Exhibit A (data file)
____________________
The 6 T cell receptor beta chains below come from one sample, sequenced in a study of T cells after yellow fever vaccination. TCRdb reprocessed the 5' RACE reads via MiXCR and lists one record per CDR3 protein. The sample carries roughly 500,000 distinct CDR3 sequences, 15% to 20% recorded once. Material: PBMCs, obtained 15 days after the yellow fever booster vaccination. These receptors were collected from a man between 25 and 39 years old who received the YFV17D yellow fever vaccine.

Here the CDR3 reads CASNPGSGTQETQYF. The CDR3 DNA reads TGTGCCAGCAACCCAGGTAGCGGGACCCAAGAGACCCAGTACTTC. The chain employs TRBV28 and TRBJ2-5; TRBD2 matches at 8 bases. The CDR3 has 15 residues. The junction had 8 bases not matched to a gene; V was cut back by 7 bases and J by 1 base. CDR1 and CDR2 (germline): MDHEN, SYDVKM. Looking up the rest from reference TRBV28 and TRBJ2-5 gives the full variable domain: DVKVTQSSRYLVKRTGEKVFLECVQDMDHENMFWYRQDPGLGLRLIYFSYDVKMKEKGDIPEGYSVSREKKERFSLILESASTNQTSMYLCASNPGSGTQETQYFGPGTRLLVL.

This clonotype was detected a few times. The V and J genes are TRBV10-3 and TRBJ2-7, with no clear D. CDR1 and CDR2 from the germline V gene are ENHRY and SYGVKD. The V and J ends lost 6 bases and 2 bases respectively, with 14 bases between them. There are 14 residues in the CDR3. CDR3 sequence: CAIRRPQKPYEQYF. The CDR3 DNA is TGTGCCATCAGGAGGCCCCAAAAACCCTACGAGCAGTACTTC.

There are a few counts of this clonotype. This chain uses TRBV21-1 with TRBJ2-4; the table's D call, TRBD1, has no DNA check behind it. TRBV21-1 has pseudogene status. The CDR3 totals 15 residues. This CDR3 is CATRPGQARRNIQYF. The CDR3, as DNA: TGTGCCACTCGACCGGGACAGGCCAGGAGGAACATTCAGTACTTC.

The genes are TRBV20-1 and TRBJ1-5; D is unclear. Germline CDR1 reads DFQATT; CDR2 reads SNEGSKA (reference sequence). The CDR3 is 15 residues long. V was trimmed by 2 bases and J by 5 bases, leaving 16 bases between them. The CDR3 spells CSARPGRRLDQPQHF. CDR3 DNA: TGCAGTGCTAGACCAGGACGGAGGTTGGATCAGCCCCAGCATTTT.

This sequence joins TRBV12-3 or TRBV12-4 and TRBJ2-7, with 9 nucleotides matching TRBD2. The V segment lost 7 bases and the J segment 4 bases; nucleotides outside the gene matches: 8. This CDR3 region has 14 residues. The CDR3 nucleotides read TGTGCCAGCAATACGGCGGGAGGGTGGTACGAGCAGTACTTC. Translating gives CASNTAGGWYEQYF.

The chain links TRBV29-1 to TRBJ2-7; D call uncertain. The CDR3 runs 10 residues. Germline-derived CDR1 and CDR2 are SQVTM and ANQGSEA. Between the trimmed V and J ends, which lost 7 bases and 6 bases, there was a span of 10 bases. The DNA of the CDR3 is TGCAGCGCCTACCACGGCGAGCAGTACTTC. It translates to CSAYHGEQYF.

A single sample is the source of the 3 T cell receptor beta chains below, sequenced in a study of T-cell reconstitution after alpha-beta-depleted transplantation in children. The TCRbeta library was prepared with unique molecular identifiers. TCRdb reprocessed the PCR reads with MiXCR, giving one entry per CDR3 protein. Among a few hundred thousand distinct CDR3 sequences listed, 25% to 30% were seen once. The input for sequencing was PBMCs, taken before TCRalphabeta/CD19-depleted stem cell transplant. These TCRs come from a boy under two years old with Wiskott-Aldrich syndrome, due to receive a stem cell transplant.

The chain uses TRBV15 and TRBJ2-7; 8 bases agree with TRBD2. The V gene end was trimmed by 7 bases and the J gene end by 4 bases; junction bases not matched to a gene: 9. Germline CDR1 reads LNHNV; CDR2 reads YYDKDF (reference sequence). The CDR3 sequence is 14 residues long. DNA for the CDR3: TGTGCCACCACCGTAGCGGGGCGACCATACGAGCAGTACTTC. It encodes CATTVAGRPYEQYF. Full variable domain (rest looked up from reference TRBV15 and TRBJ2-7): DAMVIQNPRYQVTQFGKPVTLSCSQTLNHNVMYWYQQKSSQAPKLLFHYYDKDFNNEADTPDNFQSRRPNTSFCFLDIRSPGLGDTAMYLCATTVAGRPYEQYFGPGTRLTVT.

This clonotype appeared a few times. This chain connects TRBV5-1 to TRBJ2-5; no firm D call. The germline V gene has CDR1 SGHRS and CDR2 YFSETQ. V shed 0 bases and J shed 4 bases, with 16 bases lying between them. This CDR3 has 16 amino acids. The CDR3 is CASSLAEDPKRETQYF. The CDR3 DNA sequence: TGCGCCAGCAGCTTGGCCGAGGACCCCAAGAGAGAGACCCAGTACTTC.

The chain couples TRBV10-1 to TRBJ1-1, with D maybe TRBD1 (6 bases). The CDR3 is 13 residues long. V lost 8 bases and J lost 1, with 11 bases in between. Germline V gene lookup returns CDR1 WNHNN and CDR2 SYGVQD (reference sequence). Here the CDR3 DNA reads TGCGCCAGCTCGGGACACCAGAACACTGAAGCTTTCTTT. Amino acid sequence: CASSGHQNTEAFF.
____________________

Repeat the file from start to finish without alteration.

The 6 T cell receptor beta chains below come from one sample, sequenced in a study of T cells after yellow fever vaccination. TCRdb reprocessed the 5' RACE reads via MiXCR and lists one record per CDR3 protein. The sample carries roughly 500,000 distinct CDR3 sequences, 15% to 20% recorded once. Material: PBMCs, obtained 15 days after the yellow fever booster vaccination. These receptors were collected from a man between 25 and 39 years old who received the YFV17D yellow fever vaccine.

Here the CDR3 reads CASNPGSGTQETQYF. The CDR3 DNA reads TGTGCCAGCAACCCAGGTAGCGGGACCCAAGAGACCCAGTACTTC. The chain employs TRBV28 and TRBJ2-5; TRBD2 matches at 8 bases. The CDR3 has 15 residues. The junction had 8 bases not matched to a gene; V was cut back by 7 bases and J by 1 base. CDR1 and CDR2 (germline): MDHEN, SYDVKM. Looking up the rest from reference TRBV28 and TRBJ2-5 gives the full variable domain: DVKVTQSSRYLVKRTGEKVFLECVQDMDHENMFWYRQDPGLGLRLIYFSYDVKMKEKGDIPEGYSVSREKKERFSLILESASTNQTSMYLCASNPGSGTQETQYFGPGTRLLVL.

This clonotype was detected a few times. The V and J genes are TRBV10-3 and TRBJ2-7, with no clear D. CDR1 and CDR2 from the germline V gene are ENHRY and SYGVKD. The V and J ends lost 6 bases and 2 bases respectively, with 14 bases between them. There are 14 residues in the CDR3. CDR3 sequence: CAIRRPQKPYEQYF. The CDR3 DNA is TGTGCCATCAGGAGGCCCCAAAAACCCTACGAGCAGTACTTC.

There are a few counts of this clonotype. This chain uses TRBV21-1 with TRBJ2-4; the table's D call, TRBD1, has no DNA check behind it. TRBV21-1 has pseudogene status. The CDR3 totals 15 residues. This CDR3 is CATRPGQARRNIQYF. The CDR3, as DNA: TGTGCCACTCGACCGGGACAGGCCAGGAGGAACATTCAGTACTTC.

The genes are TRBV20-1 and TRBJ1-5; D is unclear. Germline CDR1 reads DFQATT; CDR2 reads SNEGSKA (reference sequence). The CDR3 is 15 residues long. V was trimmed by 2 bases and J by 5 bases, leaving 16 bases between them. The CDR3 spells CSARPGRRLDQPQHF. CDR3 DNA: TGCAGTGCTAGACCAGGACGGAGGTTGGATCAGCCCCAGCATTTT.

This sequence joins TRBV12-3 or TRBV12-4 and TRBJ2-7, with 9 nucleotides matching TRBD2. The V segment lost 7 bases and the J segment 4 bases; nucleotides outside the gene matches: 8. This CDR3 region has 14 residues. The CDR3 nucleotides read TGTGCCAGCAATACGGCGGGAGGGTGGTACGAGCAGTACTTC. Translating gives CASNTAGGWYEQYF.

The chain links TRBV29-1 to TRBJ2-7; D call uncertain. The CDR3 runs 10 residues. Germline-derived CDR1 and CDR2 are SQVTM and ANQGSEA. Between the trimmed V and J ends, which lost 7 bases and 6 bases, there was a span of 10 bases. The DNA of the CDR3 is TGCAGCGCCTACCACGGCGAGCAGTACTTC. It translates to CSAYHGEQYF.

A single sample is the source of the 3 T cell receptor beta chains below, sequenced in a study of T-cell reconstitution after alpha-beta-depleted transplantation in children. The TCRbeta library was prepared with unique molecular identifiers. TCRdb reprocessed the PCR reads with MiXCR, giving one entry per CDR3 protein. Among a few hundred thousand distinct CDR3 sequences listed, 25% to 30% were seen once. The input for sequencing was PBMCs, taken before TCRalphabeta/CD19-depleted stem cell transplant. These TCRs come from a boy under two years old with Wiskott-Aldrich syndrome, due to receive a stem cell transplant.

The chain uses TRBV15 and TRBJ2-7; 8 bases agree with TRBD2. The V gene end was trimmed by 7 bases and the J gene end by 4 bases; junction bases not matched to a gene: 9. Germline CDR1 reads LNHNV; CDR2 reads YYDKDF (reference sequence). The CDR3 sequence is 14 residues long. DNA for the CDR3: TGTGCCACCACCGTAGCGGGGCGACCATACGAGCAGTACTTC. It encodes CATTVAGRPYEQYF. Full variable domain (rest looked up from reference TRBV15 and TRBJ2-7): DAMVIQNPRYQVTQFGKPVTLSCSQTLNHNVMYWYQQKSSQAPKLLFHYYDKDFNNEADTPDNFQSRRPNTSFCFLDIRSPGLGDTAMYLCATTVAGRPYEQYFGPGTRLTVT.

This clonotype appeared a few times. This chain connects TRBV5-1 to TRBJ2-5; no firm D call. The germline V gene has CDR1 SGHRS and CDR2 YFSETQ. V shed 0 bases and J shed 4 bases, with 16 bases lying between them. This CDR3 has 16 amino acids. The CDR3 is CASSLAEDPKRETQYF. The CDR3 DNA sequence: TGCGCCAGCAGCTTGGCCGAGGACCCCAAGAGAGAGACCCAGTACTTC.

The chain couples TRBV10-1 to TRBJ1-1, with D maybe TRBD1 (6 bases). The CDR3 is 13 residues long. V lost 8 bases and J lost 1, with 11 bases in between. Germline V gene lookup returns CDR1 WNHNN and CDR2 SYGVQD (reference sequence). Here the CDR3 DNA reads TGCGCCAGCTCGGGACACCAGAACACTGAAGCTTTCTTT. Amino acid sequence: CASSGHQNTEAFF.